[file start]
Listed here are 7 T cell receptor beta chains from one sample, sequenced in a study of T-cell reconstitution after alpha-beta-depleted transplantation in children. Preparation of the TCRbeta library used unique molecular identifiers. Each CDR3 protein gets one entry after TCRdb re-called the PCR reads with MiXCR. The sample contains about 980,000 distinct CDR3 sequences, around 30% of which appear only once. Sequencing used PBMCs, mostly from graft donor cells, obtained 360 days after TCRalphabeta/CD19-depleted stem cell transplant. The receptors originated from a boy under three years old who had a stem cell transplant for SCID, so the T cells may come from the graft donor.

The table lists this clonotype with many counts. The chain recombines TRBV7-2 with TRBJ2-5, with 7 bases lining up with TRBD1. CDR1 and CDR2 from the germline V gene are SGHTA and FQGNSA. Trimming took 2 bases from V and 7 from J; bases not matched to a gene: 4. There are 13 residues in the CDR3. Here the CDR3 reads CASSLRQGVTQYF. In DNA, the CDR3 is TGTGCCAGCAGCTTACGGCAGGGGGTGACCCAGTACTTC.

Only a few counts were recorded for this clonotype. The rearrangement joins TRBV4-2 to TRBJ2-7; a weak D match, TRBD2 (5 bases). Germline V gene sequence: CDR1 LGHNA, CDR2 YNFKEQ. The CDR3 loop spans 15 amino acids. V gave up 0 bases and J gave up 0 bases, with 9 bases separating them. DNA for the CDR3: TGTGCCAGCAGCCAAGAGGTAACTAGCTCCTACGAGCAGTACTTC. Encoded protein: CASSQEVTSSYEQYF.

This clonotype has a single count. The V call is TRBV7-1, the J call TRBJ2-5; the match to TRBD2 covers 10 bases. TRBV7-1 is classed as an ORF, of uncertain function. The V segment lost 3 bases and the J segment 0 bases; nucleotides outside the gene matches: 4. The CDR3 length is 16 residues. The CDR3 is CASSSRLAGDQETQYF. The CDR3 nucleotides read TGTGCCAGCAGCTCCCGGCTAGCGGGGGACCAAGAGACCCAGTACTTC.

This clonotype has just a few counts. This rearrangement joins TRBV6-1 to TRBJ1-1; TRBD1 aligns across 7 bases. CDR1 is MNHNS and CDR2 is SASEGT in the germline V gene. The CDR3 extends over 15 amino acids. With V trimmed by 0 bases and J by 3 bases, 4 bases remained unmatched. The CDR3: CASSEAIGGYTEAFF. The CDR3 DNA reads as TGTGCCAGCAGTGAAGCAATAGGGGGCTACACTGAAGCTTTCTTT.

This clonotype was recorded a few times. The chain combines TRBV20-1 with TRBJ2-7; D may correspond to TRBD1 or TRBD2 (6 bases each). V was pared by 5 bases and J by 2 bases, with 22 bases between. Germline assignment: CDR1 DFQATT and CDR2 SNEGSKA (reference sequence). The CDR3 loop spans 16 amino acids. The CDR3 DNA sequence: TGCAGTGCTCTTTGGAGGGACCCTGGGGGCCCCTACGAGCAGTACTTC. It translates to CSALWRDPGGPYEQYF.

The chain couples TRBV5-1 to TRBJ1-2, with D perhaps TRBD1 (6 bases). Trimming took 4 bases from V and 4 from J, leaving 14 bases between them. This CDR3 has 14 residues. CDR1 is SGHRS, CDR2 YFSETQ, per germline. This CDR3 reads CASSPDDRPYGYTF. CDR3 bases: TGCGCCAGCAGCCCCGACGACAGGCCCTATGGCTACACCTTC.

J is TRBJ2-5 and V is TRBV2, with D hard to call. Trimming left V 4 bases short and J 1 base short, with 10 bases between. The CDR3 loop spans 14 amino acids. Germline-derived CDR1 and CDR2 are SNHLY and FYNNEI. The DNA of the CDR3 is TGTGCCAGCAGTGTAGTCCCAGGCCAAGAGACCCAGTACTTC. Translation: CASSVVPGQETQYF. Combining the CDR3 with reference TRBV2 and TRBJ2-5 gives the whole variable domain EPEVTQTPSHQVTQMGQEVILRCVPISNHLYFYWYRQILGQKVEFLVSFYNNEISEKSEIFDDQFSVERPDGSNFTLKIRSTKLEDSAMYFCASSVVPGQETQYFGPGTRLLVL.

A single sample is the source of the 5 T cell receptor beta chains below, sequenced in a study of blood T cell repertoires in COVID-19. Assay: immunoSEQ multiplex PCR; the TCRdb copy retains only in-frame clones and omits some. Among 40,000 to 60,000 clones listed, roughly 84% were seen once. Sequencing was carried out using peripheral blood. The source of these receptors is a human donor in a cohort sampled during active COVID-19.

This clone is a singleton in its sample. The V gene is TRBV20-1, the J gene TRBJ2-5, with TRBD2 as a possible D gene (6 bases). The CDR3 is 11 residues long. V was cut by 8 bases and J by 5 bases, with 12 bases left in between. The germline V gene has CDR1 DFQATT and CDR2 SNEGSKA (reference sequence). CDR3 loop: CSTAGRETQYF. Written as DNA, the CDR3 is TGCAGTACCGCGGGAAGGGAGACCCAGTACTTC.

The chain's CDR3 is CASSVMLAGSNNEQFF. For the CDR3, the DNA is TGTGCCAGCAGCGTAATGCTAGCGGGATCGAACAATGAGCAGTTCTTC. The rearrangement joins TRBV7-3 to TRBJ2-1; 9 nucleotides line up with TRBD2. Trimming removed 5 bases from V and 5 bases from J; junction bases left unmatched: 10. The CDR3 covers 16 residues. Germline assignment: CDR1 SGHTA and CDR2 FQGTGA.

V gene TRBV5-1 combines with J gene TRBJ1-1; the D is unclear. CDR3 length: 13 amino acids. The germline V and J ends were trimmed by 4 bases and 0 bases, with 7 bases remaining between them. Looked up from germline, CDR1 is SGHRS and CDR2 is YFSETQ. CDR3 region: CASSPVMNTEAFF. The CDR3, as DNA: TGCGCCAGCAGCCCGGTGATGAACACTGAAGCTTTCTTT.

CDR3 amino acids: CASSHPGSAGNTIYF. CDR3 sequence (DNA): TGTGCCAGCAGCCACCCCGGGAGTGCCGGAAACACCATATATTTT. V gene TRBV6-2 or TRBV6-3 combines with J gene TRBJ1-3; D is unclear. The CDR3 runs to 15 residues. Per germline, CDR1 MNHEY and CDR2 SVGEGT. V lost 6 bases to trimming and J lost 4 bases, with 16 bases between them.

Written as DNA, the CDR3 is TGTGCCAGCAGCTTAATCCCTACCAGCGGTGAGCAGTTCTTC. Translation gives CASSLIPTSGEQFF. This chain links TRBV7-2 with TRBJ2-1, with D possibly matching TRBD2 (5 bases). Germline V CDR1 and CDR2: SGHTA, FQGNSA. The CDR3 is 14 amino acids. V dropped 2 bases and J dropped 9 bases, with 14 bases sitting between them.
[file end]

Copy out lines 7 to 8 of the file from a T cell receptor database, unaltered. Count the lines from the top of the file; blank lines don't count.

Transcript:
The chain couples TRBV5-1 to TRBJ1-2, with D perhaps TRBD1 (6 bases). Trimming took 4 bases from V and 4 from J, leaving 14 bases between them. This CDR3 has 14 residues. CDR1 is SGHRS, CDR2 YFSETQ, per germline. This CDR3 reads CASSPDDRPYGYTF. CDR3 bases: TGCGCCAGCAGCCCCGACGACAGGCCCTATGGCTACACCTTC.

J is TRBJ2-5 and V is TRBV2, with D hard to call. Trimming left V 4 bases short and J 1 base short, with 10 bases between. The CDR3 loop spans 14 amino acids. Germline-derived CDR1 and CDR2 are SNHLY and FYNNEI. The DNA of the CDR3 is TGTGCCAGCAGTGTAGTCCCAGGCCAAGAGACCCAGTACTTC. Translation: CASSVVPGQETQYF. Combining the CDR3 with reference TRBV2 and TRBJ2-5 gives the whole variable domain EPEVTQTPSHQVTQMGQEVILRCVPISNHLYFYWYRQILGQKVEFLVSFYNNEISEKSEIFDDQFSVERPDGSNFTLKIRSTKLEDSAMYFCASSVVPGQETQYFGPGTRLLVL.